Notes: Human rights and healthcare are intimately connected. Human rights are used both to protect human subjects in biomedical research and to support claims for adequate healthcare. The use of human rights to protect human research subjects raises issues of informed consent, privacy, and individual autonomy. The use of human rights to secure healthcare resources raises issues about what level of healthcare ought to be supported and what constitutes a just distribution of healthcare resources. The course also explores recent work on the way in which human rights and public health combine in the quest to secure overall wellbeing. In general the course views public health through the framework of human rights. Alternate years. (4 Credits)


PHIL 294-01

Philosophy of Race and Gender

  • Days: TR
  • Meeting Time: 01:20 pm-02:50 pm
  • Room: NEILL 227
  • Instructor: Samuel Asarnow

Notes: *Cross-listed with WGSS 294-03* Is there a genuine biological definition of race? If not, is it a social construction? What does it mean to call something a "social construction"? Is gender a social construction, too? Does it make sense to value and identify with your race and gender? Or would a just society do away with racial and gendered distinctions altogether? What is sexual orientation, and is it a social construction too? Is racial injustice a special kind of injustice? Does it make sense to respond to racial injustice with affirmative action? Is it morally wrong to choose to live in a racially segregated neighborhood, if you have other options? Is sex-selective abortion immoral? If you think it is, can you still be pro-choice? Is prostitution immoral? What (if anything) does the morality of prostitution have to do with issues of race and gender? In this course we will consider these questions and others, drawing on recent work by analytic philosophers such as Elizabeth Anderson, Sally Haslanger, Debra Satz, Julian Savulescu, Quayshawn Spencer, and Laurence Thomas.

PHIL 300-01

20th Century Contintental Philosophy

  • Days: MWF
  • Meeting Time: 02:20 pm-03:20 pm
  • Room: MAIN 111
  • Instructor: Diane Michelfelder

Notes: This course, taught every two years, is focused on close reading, reflection, and analysis of philosophical work within the tradition of 20th Century European philosophy. The theme for this year’s course is inspired by Prince, who left behind him a vast number of unreleased recordings in a vault in his Paisley Park studio. In this course, we will be exploring writings that were left behind on the desks and in the metaphorical vaults of some 20th century philosophers at the time of their death and which have subsequently been published. These writings will be Maurice Merleau-Ponty’s The Visible and Invisible (which includes “Working Notes”) and Martin Heidegger’s lecture course The Fundamental Concepts of Metaphysics: World, Finitude, Solitude and selections from The Black Notebooks (along with some critical commentary). We will also take up selections from Jacques Derrida’s The Beast and the Sovereign, Part II and his Heidegger: The Question of Being and History, published this past summer and which we will read side-by-side with some passages from Heidegger’s Being and Time. While will close out the course with an essay of Derrida’s published during his lifetime: “The Eyes of Language: The Abyss and the Volcano,” the question will linger: What can we learn from reading work that has come to a sudden end about open questions in philosophy, and what it means to ask a philosophical question itself?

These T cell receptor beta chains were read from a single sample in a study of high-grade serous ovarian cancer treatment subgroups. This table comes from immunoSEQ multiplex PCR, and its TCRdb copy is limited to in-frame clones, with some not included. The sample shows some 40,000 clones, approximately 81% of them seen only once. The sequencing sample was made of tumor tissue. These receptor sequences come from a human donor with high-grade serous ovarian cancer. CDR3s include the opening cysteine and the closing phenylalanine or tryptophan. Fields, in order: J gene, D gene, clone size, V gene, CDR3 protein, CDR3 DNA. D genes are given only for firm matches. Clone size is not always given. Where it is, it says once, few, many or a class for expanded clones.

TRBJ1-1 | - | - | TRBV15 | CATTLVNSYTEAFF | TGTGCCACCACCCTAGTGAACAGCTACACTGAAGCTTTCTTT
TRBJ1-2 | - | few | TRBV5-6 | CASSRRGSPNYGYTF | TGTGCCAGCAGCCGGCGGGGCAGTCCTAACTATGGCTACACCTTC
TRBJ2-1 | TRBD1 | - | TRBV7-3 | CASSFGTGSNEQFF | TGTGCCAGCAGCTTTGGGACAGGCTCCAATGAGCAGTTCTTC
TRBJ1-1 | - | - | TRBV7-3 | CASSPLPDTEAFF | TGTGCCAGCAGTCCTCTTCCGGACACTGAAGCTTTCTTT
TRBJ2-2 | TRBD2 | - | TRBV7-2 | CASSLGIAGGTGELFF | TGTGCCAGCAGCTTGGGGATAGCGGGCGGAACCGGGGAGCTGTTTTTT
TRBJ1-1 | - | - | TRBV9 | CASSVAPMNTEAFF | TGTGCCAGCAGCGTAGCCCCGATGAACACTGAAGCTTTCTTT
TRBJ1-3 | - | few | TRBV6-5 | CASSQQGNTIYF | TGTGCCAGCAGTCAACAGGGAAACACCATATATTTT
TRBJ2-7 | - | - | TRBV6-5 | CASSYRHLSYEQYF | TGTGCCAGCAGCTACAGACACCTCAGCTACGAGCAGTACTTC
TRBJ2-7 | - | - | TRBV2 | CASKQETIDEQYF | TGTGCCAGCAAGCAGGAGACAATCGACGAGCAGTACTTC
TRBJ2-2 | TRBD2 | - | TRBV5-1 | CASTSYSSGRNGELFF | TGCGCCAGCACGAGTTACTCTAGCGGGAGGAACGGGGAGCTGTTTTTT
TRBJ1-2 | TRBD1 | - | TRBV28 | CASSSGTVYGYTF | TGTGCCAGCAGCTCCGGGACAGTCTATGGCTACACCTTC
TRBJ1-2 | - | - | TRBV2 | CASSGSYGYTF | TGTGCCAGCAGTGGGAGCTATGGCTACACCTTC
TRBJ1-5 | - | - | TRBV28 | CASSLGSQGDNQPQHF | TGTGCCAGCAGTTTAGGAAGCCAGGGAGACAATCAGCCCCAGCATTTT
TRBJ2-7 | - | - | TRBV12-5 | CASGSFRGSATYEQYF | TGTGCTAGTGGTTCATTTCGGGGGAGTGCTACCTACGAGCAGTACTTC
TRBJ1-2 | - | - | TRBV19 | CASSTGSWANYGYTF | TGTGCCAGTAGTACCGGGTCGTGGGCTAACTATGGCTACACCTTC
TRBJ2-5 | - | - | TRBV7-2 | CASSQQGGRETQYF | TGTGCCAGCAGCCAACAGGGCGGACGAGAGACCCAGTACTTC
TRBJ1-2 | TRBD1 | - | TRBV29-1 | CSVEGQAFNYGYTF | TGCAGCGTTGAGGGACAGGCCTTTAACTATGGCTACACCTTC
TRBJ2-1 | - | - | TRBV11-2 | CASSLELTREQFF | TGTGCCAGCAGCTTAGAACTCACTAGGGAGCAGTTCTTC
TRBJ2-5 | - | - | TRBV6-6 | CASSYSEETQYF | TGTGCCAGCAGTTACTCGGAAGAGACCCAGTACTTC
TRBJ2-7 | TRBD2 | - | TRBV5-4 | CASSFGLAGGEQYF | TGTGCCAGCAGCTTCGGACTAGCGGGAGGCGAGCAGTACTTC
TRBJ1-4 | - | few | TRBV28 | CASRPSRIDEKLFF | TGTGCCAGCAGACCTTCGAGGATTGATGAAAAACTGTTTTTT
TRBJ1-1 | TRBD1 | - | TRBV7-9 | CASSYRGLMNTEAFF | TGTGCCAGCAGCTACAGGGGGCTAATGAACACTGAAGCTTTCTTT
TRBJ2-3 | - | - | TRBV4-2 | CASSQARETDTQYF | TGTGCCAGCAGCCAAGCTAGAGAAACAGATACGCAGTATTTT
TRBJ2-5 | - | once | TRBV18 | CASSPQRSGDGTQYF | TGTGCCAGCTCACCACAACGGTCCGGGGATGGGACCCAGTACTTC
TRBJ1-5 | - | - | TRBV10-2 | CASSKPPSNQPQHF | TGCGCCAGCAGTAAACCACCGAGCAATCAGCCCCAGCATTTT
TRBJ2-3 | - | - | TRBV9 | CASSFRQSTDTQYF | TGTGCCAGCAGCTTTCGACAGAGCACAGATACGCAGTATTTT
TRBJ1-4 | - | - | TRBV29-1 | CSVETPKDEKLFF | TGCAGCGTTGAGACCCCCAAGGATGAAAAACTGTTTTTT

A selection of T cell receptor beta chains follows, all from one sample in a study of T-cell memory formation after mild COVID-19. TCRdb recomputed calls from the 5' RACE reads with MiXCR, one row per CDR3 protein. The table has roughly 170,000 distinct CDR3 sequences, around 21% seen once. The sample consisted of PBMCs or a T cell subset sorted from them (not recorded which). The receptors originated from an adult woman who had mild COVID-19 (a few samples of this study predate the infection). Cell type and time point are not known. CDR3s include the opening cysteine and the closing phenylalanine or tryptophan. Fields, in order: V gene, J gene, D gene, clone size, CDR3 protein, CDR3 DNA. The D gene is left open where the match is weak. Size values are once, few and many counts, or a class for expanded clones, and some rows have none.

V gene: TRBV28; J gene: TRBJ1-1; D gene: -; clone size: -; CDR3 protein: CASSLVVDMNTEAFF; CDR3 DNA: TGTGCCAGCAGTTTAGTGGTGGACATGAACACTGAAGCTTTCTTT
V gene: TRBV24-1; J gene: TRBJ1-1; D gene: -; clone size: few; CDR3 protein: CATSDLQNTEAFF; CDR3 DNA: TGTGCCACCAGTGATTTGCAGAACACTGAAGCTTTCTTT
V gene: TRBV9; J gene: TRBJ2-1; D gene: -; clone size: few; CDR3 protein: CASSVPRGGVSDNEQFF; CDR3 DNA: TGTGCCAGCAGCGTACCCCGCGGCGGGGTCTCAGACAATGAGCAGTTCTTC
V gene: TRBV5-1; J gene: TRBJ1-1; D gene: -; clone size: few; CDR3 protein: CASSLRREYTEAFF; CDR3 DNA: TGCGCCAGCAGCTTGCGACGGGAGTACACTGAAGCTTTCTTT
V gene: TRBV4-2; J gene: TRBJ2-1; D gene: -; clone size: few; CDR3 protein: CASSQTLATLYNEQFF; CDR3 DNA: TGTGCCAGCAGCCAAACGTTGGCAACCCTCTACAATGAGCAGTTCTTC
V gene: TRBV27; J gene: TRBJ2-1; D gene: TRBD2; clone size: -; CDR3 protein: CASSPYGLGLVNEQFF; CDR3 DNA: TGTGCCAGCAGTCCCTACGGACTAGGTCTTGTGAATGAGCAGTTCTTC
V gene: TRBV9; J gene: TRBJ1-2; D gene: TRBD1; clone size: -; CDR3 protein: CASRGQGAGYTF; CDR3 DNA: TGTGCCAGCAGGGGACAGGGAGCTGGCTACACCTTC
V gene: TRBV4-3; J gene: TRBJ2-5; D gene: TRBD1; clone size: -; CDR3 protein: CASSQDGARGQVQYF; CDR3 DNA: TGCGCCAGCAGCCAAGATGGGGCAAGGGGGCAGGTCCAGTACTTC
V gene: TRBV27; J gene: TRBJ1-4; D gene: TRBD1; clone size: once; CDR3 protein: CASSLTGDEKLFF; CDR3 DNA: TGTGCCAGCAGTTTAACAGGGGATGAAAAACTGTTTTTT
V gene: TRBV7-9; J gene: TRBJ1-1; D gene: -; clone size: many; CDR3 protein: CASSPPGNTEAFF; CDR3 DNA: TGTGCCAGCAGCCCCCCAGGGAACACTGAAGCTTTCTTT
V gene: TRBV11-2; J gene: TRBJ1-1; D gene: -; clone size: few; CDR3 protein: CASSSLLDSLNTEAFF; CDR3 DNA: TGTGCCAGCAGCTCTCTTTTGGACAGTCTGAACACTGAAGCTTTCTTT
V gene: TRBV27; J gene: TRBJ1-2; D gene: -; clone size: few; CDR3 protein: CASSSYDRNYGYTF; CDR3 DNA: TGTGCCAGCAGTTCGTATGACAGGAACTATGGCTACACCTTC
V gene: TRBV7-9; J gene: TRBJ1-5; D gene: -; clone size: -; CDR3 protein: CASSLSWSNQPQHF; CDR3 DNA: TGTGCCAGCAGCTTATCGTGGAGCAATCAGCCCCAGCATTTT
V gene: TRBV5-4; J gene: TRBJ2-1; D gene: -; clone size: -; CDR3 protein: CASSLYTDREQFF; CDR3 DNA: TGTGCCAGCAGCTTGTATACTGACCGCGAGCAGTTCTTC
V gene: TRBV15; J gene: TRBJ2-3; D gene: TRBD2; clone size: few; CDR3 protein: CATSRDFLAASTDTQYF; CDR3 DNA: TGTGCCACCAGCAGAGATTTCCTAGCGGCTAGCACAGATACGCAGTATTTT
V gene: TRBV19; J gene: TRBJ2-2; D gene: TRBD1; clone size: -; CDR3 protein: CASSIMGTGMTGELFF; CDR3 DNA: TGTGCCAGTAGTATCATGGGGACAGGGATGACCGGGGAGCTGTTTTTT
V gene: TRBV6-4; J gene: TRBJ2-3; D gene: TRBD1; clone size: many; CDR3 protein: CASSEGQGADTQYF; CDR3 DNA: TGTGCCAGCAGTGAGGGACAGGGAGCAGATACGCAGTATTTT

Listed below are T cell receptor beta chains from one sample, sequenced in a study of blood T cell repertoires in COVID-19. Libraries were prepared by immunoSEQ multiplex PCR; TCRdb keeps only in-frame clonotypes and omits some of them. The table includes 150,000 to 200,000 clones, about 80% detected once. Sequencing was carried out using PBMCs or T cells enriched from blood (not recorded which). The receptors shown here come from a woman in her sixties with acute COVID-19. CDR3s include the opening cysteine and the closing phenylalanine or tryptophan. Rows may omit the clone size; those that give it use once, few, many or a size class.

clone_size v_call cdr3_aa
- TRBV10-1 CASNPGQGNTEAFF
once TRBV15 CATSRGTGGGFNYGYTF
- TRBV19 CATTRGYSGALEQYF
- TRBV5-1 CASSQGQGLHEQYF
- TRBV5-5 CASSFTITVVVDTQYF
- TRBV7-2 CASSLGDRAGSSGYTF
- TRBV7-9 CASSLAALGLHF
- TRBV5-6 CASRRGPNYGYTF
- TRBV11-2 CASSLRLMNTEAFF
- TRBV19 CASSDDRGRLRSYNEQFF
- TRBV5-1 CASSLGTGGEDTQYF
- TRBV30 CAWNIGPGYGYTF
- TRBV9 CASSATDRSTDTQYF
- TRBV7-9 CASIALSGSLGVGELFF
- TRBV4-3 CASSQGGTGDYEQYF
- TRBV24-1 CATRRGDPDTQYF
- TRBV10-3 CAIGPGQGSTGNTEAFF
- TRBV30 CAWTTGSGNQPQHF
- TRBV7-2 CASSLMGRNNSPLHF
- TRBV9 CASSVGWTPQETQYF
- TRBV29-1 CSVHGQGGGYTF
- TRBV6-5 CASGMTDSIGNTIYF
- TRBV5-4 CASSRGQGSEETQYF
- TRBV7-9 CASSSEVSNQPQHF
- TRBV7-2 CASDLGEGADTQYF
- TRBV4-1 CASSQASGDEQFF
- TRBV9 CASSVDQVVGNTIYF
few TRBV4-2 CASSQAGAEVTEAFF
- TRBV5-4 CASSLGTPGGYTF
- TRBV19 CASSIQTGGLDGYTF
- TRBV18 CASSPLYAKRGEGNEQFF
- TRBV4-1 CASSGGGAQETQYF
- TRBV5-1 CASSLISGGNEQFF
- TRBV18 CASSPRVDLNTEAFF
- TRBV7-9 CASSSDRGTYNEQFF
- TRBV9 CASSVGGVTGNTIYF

PHIL 321-01

Contemporary Social and Political Philosophy

  • Days: TR
  • Meeting Time: 03:00 pm-04:30 pm
  • Room: MAIN 003
  • Instructor: William Wilcox

Notes: *Cross-listed with POLI 294-06*

This course will focus on some central topics in contemporary Anglo-American (or "analytic") social and political philosophy. Likely topics would include an examination of John Rawls's theory of justice and the work of critics of that theory, the value of equality, and issues about global justice. Every other year. (4 credits)

Fall 2017

PHIL 100-01

Introduction to Philosophy

  • Days: TR
  • Meeting Time: 01:20 pm-02:50 pm
  • Room: NEILL 111
  • Instructor: Samuel Asarnow

Notes: *First Year Course only* According to Richard Linklater’s 2001 film Waking Life, there is a surefire way to tell if you are dreaming. Light switches don’t work in dreams, so if you flip a light switch and it works, you know you’re awake. But Waking Life is fiction, and this test doesn’t really work. Is there any test that always distinguishes dreams from reality? If not, can we ever know for sure that we’re not dreaming? For that matter, can we know that we’re not brains in vats, hooked up to sophisticated computers in some kind of awful post-apocalyptic future, a la The Matrix? And if it turns out that we can’t know about anything outside our own minds, what follows? Would it even matter? In Introduction to Philosophy, we will consider those questions, and others. Topics of discussion will include the nature of the human mind, the foundations of ethics, the existence of God, and the possibility of free will. Our readings will include a range of historical and contemporary works of philosophy, science, and literature. Special attention will be paid to connections between philosophy and related areas of study (such as neuroscience, computer science, and economics).

Class meets TR, 1:20 pm - 2:50 pm in Neill Hall 111

Writing designation: WA


PHIL 100-02

Introduction to Philosophy

  • Days: TR